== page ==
The new dream ticket?

This much is clear: Hillary Clinton will fight onto until the end of the presidential primary race asserting she is still the stronger candidate (as she has done again today). However, if as many suggest she can not win (despite pulling in almost 50% of the popular vote) after failing to win big win in Indiana, and as super delegates drift away, then there are three possibilities as to why she continues to run.

It has been suggested that she does so to increase her influence within the Democratic Party and powerbase in Washington; to run a possible 2012 campaign or the third option is the possible long shot, but increasingly discussed, Clinton and Barack Obama dream ticket.

Harold Ford, a former U.S. congressman who is chairman of the Democratic Leadership Council said earlier this week: “It’s something that this party is going to have to think very seriously about in the next few weeks.”

Obama, who is said to have resisted the idea privately, fuelled the talk himself yesterday, telling CNN that Clinton is “an extraordinary candidate … so obviously she’d be on anybody’s short list to be a potential vice presidential candidate”.

George Stephanopoulos, former aide to Bill Clinton and now ABC’s Sunday morning host, reported yesterday top Clinton aides were eager to discuss a peace treaty contingent on the joint ticket.

According to a CBS News/New York Times poll released last week, a majority of both Obama and Clinton voters say they would favour a so-called “Dream Ticket” involving both candidates.

“People are stopping to ask themselves, why just nominate someone who has 51 percent of the vote, when we can nominate a ticket that has 100 percent of the vote?” said Sam Arora, spokesman for Vote Both, a group trying to foster a joint ticket between the two top Democrats, told Reuters.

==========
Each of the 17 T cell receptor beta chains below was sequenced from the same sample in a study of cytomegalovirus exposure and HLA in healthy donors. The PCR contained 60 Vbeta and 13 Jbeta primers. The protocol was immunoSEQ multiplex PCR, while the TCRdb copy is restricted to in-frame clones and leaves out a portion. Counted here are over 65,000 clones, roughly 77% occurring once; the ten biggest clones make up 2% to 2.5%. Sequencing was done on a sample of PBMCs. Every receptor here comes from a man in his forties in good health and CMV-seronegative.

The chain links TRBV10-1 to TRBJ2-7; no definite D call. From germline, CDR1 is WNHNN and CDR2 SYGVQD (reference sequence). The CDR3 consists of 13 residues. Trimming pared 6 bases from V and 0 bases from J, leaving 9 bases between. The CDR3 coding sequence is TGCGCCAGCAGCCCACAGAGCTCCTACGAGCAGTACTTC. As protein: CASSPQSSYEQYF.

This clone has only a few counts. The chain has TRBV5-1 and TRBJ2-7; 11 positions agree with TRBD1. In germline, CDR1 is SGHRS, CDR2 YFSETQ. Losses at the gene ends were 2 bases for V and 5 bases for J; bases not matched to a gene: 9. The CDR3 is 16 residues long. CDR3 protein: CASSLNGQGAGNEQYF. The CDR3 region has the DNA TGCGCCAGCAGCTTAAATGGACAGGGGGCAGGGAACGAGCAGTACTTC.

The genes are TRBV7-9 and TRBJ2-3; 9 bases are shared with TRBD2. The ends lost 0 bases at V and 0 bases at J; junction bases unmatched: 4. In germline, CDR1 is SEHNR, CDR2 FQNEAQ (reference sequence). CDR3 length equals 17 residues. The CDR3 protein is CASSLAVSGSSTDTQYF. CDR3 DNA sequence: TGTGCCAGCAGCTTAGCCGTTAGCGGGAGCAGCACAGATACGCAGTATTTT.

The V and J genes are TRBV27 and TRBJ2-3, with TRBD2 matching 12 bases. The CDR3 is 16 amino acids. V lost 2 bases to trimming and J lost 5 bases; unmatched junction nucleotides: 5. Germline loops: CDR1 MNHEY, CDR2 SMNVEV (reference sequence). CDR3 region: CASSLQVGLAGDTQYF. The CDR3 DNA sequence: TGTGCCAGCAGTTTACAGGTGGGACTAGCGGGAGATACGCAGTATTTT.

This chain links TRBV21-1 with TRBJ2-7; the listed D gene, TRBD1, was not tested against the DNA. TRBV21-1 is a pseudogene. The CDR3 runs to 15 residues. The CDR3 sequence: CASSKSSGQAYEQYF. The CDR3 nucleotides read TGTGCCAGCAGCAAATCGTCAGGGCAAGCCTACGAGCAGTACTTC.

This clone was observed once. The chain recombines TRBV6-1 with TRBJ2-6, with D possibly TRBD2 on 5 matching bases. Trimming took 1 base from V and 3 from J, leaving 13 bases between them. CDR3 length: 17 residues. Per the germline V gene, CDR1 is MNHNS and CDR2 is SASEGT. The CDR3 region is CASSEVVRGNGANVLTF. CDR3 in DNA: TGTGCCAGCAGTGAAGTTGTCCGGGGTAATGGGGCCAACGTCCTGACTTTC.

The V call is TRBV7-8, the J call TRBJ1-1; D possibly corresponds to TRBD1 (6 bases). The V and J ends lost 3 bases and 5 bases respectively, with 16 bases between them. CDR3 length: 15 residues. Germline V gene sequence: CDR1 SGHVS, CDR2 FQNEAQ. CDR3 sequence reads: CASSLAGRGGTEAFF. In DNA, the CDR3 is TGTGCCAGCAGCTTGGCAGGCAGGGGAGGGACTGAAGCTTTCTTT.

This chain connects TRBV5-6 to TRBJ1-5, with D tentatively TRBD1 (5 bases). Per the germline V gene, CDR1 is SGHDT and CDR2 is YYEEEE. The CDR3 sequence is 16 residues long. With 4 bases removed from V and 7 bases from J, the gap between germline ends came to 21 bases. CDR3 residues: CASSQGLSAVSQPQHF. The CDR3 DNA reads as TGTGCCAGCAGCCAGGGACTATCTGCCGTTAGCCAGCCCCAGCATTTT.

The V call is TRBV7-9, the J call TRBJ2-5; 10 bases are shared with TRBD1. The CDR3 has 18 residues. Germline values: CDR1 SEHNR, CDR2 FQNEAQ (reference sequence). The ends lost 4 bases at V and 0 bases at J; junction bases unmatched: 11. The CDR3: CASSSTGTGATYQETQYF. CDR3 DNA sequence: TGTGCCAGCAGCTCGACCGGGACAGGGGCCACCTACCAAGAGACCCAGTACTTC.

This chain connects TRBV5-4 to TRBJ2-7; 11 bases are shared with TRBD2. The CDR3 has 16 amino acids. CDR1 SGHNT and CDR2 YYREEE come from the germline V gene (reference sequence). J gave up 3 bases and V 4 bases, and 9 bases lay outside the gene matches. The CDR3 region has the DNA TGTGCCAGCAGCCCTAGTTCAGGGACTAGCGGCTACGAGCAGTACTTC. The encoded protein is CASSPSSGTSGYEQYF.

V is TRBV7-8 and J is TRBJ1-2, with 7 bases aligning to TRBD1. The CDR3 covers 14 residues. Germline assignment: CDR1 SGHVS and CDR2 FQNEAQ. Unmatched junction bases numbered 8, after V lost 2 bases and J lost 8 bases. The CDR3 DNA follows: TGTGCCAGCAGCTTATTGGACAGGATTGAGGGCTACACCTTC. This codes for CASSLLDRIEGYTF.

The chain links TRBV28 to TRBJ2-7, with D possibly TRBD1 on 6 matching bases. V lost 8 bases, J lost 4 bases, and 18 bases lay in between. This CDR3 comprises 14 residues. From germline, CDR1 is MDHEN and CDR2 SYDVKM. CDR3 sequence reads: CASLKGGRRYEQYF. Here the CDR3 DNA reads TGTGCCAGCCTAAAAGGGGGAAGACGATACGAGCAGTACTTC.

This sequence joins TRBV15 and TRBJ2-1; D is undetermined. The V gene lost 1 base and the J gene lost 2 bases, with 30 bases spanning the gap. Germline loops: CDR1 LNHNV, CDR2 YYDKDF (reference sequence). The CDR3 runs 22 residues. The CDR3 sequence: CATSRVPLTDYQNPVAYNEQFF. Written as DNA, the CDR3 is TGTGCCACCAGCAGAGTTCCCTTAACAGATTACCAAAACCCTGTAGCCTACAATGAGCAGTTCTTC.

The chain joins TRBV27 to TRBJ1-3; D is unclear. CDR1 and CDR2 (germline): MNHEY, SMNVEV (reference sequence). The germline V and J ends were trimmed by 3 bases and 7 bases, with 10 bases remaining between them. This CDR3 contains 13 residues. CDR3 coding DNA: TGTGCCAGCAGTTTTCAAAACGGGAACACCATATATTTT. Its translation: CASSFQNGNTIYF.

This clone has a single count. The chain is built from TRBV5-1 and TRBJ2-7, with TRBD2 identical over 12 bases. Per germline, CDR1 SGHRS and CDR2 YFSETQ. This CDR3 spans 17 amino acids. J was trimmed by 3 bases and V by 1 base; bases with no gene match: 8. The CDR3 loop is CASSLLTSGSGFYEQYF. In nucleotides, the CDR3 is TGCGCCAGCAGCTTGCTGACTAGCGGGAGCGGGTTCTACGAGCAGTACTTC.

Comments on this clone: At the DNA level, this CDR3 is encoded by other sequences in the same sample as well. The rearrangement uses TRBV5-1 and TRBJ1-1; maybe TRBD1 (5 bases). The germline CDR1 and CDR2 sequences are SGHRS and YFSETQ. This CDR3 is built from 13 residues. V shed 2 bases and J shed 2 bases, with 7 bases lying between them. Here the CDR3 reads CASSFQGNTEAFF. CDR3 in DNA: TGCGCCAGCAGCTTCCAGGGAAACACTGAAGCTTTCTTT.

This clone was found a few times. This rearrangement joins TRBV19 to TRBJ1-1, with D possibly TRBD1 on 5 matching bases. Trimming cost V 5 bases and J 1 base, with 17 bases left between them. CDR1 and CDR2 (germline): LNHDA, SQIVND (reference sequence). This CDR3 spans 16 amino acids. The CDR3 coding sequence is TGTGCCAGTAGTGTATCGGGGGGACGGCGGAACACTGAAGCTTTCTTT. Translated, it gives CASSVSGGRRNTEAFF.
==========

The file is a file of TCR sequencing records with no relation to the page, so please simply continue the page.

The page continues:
It would pose problems for Obama as well as opportunities. It would put Clinton close to him with the West Wing and the VP’s office just a stone’s throw away from the Oval office and she would want something meaty to own politically detracting from his presidency.

The opportunity is that with Clinton on the ticket she can ensure that white working class and women voters are locked down and do not drift to Republican John McCain, which could cost Obama his shot at the White House.

But all this is a long way off as her campaign manager Terry McAuliffe reminded people this morning after ridiculing Obama’s assertion that a victory in Oregon on May 20 could effectively wrap up the Democratic nomination.

McAuliffe said Obama can celebrate all he wants that night, but there is no official nominee until someone gets 2,025 delegates — or in the calculation of the Clinton camp, 2,209 delegates, if the disputed delegates from Florida and Michigan are counted.

The Clinton camp this morning also released a “Dear Fellow Democrats” letter from 16 US House members supporting her that reinforces her argument that she would be the stronger nominee in what is likely to be a very close November election because she is winning primaries in key battleground states and is winning among blue-collar swing voters.